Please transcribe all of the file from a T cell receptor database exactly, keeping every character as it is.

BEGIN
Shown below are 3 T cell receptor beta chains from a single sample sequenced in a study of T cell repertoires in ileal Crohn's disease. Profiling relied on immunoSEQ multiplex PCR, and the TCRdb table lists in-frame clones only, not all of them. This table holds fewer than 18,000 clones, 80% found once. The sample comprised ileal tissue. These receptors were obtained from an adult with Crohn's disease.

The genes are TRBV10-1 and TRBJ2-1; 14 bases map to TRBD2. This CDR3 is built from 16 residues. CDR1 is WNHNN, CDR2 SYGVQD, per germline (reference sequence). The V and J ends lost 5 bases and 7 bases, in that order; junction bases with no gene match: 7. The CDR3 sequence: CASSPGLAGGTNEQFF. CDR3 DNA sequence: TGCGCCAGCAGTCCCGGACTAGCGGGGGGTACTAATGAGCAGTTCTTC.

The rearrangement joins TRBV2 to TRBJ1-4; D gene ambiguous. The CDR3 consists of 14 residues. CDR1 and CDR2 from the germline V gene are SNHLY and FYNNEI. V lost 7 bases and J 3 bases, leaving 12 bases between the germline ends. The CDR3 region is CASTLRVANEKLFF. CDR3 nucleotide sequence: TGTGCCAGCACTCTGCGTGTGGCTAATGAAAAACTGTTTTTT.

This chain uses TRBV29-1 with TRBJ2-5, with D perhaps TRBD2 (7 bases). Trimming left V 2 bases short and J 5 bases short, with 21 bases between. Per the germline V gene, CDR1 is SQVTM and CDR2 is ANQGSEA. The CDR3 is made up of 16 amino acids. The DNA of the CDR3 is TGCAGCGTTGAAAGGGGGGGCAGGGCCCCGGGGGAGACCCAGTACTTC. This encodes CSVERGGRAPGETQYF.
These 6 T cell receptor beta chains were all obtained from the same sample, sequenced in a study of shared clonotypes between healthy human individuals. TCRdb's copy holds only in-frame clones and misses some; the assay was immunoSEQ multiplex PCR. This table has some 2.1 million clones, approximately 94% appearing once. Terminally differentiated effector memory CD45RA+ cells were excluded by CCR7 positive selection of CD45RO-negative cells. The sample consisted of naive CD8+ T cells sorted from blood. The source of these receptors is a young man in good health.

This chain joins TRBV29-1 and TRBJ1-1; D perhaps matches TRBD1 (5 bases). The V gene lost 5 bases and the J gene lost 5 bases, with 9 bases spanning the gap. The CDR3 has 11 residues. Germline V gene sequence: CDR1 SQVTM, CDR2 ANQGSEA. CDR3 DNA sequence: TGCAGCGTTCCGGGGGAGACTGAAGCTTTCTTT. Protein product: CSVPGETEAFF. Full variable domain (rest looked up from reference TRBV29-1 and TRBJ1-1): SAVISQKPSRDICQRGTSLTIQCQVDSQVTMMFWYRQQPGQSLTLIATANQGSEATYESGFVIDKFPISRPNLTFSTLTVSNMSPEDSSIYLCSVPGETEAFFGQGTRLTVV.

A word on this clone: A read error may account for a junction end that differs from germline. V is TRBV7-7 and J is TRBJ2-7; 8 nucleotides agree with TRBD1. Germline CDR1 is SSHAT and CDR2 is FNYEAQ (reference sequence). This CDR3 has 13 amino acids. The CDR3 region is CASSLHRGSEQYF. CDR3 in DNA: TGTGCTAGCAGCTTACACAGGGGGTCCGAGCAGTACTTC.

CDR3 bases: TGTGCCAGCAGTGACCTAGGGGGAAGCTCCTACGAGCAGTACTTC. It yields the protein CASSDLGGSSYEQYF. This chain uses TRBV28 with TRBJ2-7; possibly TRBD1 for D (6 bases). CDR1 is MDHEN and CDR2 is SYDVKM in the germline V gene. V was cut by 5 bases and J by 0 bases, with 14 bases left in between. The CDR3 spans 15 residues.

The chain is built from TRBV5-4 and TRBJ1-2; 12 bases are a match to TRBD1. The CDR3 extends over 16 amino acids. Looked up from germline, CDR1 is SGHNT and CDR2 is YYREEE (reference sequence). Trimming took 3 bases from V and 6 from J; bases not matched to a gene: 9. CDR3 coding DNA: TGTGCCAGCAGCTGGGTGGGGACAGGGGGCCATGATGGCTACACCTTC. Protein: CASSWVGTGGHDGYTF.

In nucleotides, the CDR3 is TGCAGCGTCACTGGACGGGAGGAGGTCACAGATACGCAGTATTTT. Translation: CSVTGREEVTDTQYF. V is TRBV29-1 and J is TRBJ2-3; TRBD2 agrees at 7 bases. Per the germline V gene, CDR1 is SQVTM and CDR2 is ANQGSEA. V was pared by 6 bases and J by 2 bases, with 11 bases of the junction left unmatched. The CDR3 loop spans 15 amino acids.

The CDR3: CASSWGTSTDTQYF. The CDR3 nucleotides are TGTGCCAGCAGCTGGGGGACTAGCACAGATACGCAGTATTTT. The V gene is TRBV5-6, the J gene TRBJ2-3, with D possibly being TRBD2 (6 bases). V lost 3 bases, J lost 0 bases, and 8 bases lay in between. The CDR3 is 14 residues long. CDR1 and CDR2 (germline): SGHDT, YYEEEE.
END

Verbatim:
Shown below are 3 T cell receptor beta chains from a single sample sequenced in a study of T cell repertoires in ileal Crohn's disease. Profiling relied on immunoSEQ multiplex PCR, and the TCRdb table lists in-frame clones only, not all of them. This table holds fewer than 18,000 clones, 80% found once. The sample comprised ileal tissue. These receptors were obtained from an adult with Crohn's disease.

The genes are TRBV10-1 and TRBJ2-1; 14 bases map to TRBD2. This CDR3 is built from 16 residues. CDR1 is WNHNN, CDR2 SYGVQD, per germline (reference sequence). The V and J ends lost 5 bases and 7 bases, in that order; junction bases with no gene match: 7. The CDR3 sequence: CASSPGLAGGTNEQFF. CDR3 DNA sequence: TGCGCCAGCAGTCCCGGACTAGCGGGGGGTACTAATGAGCAGTTCTTC.

The rearrangement joins TRBV2 to TRBJ1-4; D gene ambiguous. The CDR3 consists of 14 residues. CDR1 and CDR2 from the germline V gene are SNHLY and FYNNEI. V lost 7 bases and J 3 bases, leaving 12 bases between the germline ends. The CDR3 region is CASTLRVANEKLFF. CDR3 nucleotide sequence: TGTGCCAGCACTCTGCGTGTGGCTAATGAAAAACTGTTTTTT.

This chain uses TRBV29-1 with TRBJ2-5, with D perhaps TRBD2 (7 bases). Trimming left V 2 bases short and J 5 bases short, with 21 bases between. Per the germline V gene, CDR1 is SQVTM and CDR2 is ANQGSEA. The CDR3 is made up of 16 amino acids. The DNA of the CDR3 is TGCAGCGTTGAAAGGGGGGGCAGGGCCCCGGGGGAGACCCAGTACTTC. This encodes CSVERGGRAPGETQYF.
These 6 T cell receptor beta chains were all obtained from the same sample, sequenced in a study of shared clonotypes between healthy human individuals. TCRdb's copy holds only in-frame clones and misses some; the assay was immunoSEQ multiplex PCR. This table has some 2.1 million clones, approximately 94% appearing once. Terminally differentiated effector memory CD45RA+ cells were excluded by CCR7 positive selection of CD45RO-negative cells. The sample consisted of naive CD8+ T cells sorted from blood. The source of these receptors is a young man in good health.

This chain joins TRBV29-1 and TRBJ1-1; D perhaps matches TRBD1 (5 bases). The V gene lost 5 bases and the J gene lost 5 bases, with 9 bases spanning the gap. The CDR3 has 11 residues. Germline V gene sequence: CDR1 SQVTM, CDR2 ANQGSEA. CDR3 DNA sequence: TGCAGCGTTCCGGGGGAGACTGAAGCTTTCTTT. Protein product: CSVPGETEAFF. Full variable domain (rest looked up from reference TRBV29-1 and TRBJ1-1): SAVISQKPSRDICQRGTSLTIQCQVDSQVTMMFWYRQQPGQSLTLIATANQGSEATYESGFVIDKFPISRPNLTFSTLTVSNMSPEDSSIYLCSVPGETEAFFGQGTRLTVV.

A word on this clone: A read error may account for a junction end that differs from germline. V is TRBV7-7 and J is TRBJ2-7; 8 nucleotides agree with TRBD1. Germline CDR1 is SSHAT and CDR2 is FNYEAQ (reference sequence). This CDR3 has 13 amino acids. The CDR3 region is CASSLHRGSEQYF. CDR3 in DNA: TGTGCTAGCAGCTTACACAGGGGGTCCGAGCAGTACTTC.

CDR3 bases: TGTGCCAGCAGTGACCTAGGGGGAAGCTCCTACGAGCAGTACTTC. It yields the protein CASSDLGGSSYEQYF. This chain uses TRBV28 with TRBJ2-7; possibly TRBD1 for D (6 bases). CDR1 is MDHEN and CDR2 is SYDVKM in the germline V gene. V was cut by 5 bases and J by 0 bases, with 14 bases left in between. The CDR3 spans 15 residues.

The chain is built from TRBV5-4 and TRBJ1-2; 12 bases are a match to TRBD1. The CDR3 extends over 16 amino acids. Looked up from germline, CDR1 is SGHNT and CDR2 is YYREEE (reference sequence). Trimming took 3 bases from V and 6 from J; bases not matched to a gene: 9. CDR3 coding DNA: TGTGCCAGCAGCTGGGTGGGGACAGGGGGCCATGATGGCTACACCTTC. Protein: CASSWVGTGGHDGYTF.

In nucleotides, the CDR3 is TGCAGCGTCACTGGACGGGAGGAGGTCACAGATACGCAGTATTTT. Translation: CSVTGREEVTDTQYF. V is TRBV29-1 and J is TRBJ2-3; TRBD2 agrees at 7 bases. Per the germline V gene, CDR1 is SQVTM and CDR2 is ANQGSEA. V was pared by 6 bases and J by 2 bases, with 11 bases of the junction left unmatched. The CDR3 loop spans 15 amino acids.

The CDR3: CASSWGTSTDTQYF. The CDR3 nucleotides are TGTGCCAGCAGCTGGGGGACTAGCACAGATACGCAGTATTTT. The V gene is TRBV5-6, the J gene TRBJ2-3, with D possibly being TRBD2 (6 bases). V lost 3 bases, J lost 0 bases, and 8 bases lay in between. The CDR3 is 14 residues long. CDR1 and CDR2 (germline): SGHDT, YYEEEE.